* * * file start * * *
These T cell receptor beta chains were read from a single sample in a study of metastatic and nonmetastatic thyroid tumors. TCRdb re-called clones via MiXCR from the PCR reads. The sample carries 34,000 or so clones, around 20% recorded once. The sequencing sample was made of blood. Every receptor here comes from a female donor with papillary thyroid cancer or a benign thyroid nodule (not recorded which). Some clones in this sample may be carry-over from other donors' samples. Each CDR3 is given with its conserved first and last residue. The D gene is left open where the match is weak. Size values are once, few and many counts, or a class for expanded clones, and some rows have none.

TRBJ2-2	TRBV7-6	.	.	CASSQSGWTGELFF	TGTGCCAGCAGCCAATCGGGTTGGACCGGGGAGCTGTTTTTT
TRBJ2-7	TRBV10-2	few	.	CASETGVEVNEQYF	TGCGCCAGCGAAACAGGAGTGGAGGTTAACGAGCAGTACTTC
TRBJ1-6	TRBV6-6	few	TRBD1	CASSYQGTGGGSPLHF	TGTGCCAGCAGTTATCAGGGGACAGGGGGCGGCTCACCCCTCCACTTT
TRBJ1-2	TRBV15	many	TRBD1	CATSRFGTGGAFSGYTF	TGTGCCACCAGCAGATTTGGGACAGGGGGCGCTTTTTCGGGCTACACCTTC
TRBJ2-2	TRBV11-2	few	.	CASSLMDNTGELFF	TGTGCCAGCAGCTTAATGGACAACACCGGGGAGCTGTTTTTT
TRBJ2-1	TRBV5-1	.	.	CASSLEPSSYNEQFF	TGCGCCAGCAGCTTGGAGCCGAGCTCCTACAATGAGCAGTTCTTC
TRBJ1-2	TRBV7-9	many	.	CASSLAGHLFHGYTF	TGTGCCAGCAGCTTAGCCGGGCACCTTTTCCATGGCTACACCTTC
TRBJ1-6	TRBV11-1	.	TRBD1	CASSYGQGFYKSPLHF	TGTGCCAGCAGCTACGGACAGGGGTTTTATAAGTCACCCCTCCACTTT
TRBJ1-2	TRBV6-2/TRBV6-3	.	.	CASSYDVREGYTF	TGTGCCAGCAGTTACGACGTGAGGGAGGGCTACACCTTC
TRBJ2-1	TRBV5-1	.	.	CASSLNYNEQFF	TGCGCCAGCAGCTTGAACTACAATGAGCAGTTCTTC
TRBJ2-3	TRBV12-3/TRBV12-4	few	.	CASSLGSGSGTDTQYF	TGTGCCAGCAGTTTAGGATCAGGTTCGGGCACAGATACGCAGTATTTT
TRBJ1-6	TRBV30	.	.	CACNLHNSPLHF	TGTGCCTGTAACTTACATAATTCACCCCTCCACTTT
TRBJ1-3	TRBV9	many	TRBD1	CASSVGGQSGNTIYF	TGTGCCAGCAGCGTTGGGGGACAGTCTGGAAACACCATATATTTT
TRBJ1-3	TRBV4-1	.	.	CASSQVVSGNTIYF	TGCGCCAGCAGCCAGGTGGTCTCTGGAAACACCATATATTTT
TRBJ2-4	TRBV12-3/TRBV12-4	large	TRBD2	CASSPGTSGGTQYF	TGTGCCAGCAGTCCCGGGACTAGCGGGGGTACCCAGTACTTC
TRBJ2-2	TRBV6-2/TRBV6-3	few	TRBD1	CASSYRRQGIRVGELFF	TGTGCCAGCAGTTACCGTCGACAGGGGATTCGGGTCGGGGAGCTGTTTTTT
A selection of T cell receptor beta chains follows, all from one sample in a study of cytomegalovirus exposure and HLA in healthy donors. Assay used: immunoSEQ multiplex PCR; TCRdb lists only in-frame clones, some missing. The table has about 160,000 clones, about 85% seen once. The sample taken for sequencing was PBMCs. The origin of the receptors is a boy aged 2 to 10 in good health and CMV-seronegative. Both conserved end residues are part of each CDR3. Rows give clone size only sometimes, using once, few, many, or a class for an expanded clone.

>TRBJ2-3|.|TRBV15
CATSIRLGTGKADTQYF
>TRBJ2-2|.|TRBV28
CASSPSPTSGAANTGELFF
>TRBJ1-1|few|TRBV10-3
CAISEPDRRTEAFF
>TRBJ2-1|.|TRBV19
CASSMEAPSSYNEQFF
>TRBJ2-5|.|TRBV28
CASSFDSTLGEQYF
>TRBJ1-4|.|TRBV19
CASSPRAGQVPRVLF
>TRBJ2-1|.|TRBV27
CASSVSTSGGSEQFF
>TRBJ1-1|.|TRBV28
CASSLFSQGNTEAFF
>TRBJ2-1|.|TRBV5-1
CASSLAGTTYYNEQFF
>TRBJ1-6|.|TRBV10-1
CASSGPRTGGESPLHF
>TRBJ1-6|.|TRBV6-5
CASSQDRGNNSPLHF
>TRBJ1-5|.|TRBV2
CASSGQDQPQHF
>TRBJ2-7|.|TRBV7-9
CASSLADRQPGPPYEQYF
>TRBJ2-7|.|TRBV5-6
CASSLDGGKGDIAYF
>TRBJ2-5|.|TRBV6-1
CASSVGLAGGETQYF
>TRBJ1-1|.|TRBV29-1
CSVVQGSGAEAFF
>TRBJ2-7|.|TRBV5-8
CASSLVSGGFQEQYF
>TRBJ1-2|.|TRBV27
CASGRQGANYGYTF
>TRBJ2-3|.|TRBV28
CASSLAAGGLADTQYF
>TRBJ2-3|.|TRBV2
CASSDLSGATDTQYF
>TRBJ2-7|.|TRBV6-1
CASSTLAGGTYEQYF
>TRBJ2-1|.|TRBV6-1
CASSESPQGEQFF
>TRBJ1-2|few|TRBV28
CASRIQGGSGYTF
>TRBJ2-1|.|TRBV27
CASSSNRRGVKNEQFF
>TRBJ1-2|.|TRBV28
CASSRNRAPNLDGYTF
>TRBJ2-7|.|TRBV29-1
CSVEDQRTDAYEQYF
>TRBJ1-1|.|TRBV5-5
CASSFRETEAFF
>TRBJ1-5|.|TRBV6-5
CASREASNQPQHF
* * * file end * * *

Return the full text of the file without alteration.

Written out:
These T cell receptor beta chains were read from a single sample in a study of metastatic and nonmetastatic thyroid tumors. TCRdb re-called clones via MiXCR from the PCR reads. The sample carries 34,000 or so clones, around 20% recorded once. The sequencing sample was made of blood. Every receptor here comes from a female donor with papillary thyroid cancer or a benign thyroid nodule (not recorded which). Some clones in this sample may be carry-over from other donors' samples. Each CDR3 is given with its conserved first and last residue. The D gene is left open where the match is weak. Size values are once, few and many counts, or a class for expanded clones, and some rows have none.

TRBJ2-2	TRBV7-6	.	.	CASSQSGWTGELFF	TGTGCCAGCAGCCAATCGGGTTGGACCGGGGAGCTGTTTTTT
TRBJ2-7	TRBV10-2	few	.	CASETGVEVNEQYF	TGCGCCAGCGAAACAGGAGTGGAGGTTAACGAGCAGTACTTC
TRBJ1-6	TRBV6-6	few	TRBD1	CASSYQGTGGGSPLHF	TGTGCCAGCAGTTATCAGGGGACAGGGGGCGGCTCACCCCTCCACTTT
TRBJ1-2	TRBV15	many	TRBD1	CATSRFGTGGAFSGYTF	TGTGCCACCAGCAGATTTGGGACAGGGGGCGCTTTTTCGGGCTACACCTTC
TRBJ2-2	TRBV11-2	few	.	CASSLMDNTGELFF	TGTGCCAGCAGCTTAATGGACAACACCGGGGAGCTGTTTTTT
TRBJ2-1	TRBV5-1	.	.	CASSLEPSSYNEQFF	TGCGCCAGCAGCTTGGAGCCGAGCTCCTACAATGAGCAGTTCTTC
TRBJ1-2	TRBV7-9	many	.	CASSLAGHLFHGYTF	TGTGCCAGCAGCTTAGCCGGGCACCTTTTCCATGGCTACACCTTC
TRBJ1-6	TRBV11-1	.	TRBD1	CASSYGQGFYKSPLHF	TGTGCCAGCAGCTACGGACAGGGGTTTTATAAGTCACCCCTCCACTTT
TRBJ1-2	TRBV6-2/TRBV6-3	.	.	CASSYDVREGYTF	TGTGCCAGCAGTTACGACGTGAGGGAGGGCTACACCTTC
TRBJ2-1	TRBV5-1	.	.	CASSLNYNEQFF	TGCGCCAGCAGCTTGAACTACAATGAGCAGTTCTTC
TRBJ2-3	TRBV12-3/TRBV12-4	few	.	CASSLGSGSGTDTQYF	TGTGCCAGCAGTTTAGGATCAGGTTCGGGCACAGATACGCAGTATTTT
TRBJ1-6	TRBV30	.	.	CACNLHNSPLHF	TGTGCCTGTAACTTACATAATTCACCCCTCCACTTT
TRBJ1-3	TRBV9	many	TRBD1	CASSVGGQSGNTIYF	TGTGCCAGCAGCGTTGGGGGACAGTCTGGAAACACCATATATTTT
TRBJ1-3	TRBV4-1	.	.	CASSQVVSGNTIYF	TGCGCCAGCAGCCAGGTGGTCTCTGGAAACACCATATATTTT
TRBJ2-4	TRBV12-3/TRBV12-4	large	TRBD2	CASSPGTSGGTQYF	TGTGCCAGCAGTCCCGGGACTAGCGGGGGTACCCAGTACTTC
TRBJ2-2	TRBV6-2/TRBV6-3	few	TRBD1	CASSYRRQGIRVGELFF	TGTGCCAGCAGTTACCGTCGACAGGGGATTCGGGTCGGGGAGCTGTTTTTT
A selection of T cell receptor beta chains follows, all from one sample in a study of cytomegalovirus exposure and HLA in healthy donors. Assay used: immunoSEQ multiplex PCR; TCRdb lists only in-frame clones, some missing. The table has about 160,000 clones, about 85% seen once. The sample taken for sequencing was PBMCs. The origin of the receptors is a boy aged 2 to 10 in good health and CMV-seronegative. Both conserved end residues are part of each CDR3. Rows give clone size only sometimes, using once, few, many, or a class for an expanded clone.

>TRBJ2-3|.|TRBV15
CATSIRLGTGKADTQYF
>TRBJ2-2|.|TRBV28
CASSPSPTSGAANTGELFF
>TRBJ1-1|few|TRBV10-3
CAISEPDRRTEAFF
>TRBJ2-1|.|TRBV19
CASSMEAPSSYNEQFF
>TRBJ2-5|.|TRBV28
CASSFDSTLGEQYF
>TRBJ1-4|.|TRBV19
CASSPRAGQVPRVLF
>TRBJ2-1|.|TRBV27
CASSVSTSGGSEQFF
>TRBJ1-1|.|TRBV28
CASSLFSQGNTEAFF
>TRBJ2-1|.|TRBV5-1
CASSLAGTTYYNEQFF
>TRBJ1-6|.|TRBV10-1
CASSGPRTGGESPLHF
>TRBJ1-6|.|TRBV6-5
CASSQDRGNNSPLHF
>TRBJ1-5|.|TRBV2
CASSGQDQPQHF
>TRBJ2-7|.|TRBV7-9
CASSLADRQPGPPYEQYF
>TRBJ2-7|.|TRBV5-6
CASSLDGGKGDIAYF
>TRBJ2-5|.|TRBV6-1
CASSVGLAGGETQYF
>TRBJ1-1|.|TRBV29-1
CSVVQGSGAEAFF
>TRBJ2-7|.|TRBV5-8
CASSLVSGGFQEQYF
>TRBJ1-2|.|TRBV27
CASGRQGANYGYTF
>TRBJ2-3|.|TRBV28
CASSLAAGGLADTQYF
>TRBJ2-3|.|TRBV2
CASSDLSGATDTQYF
>TRBJ2-7|.|TRBV6-1
CASSTLAGGTYEQYF
>TRBJ2-1|.|TRBV6-1
CASSESPQGEQFF
>TRBJ1-2|few|TRBV28
CASRIQGGSGYTF
>TRBJ2-1|.|TRBV27
CASSSNRRGVKNEQFF
>TRBJ1-2|.|TRBV28
CASSRNRAPNLDGYTF
>TRBJ2-7|.|TRBV29-1
CSVEDQRTDAYEQYF
>TRBJ1-1|.|TRBV5-5
CASSFRETEAFF
>TRBJ1-5|.|TRBV6-5
CASREASNQPQHF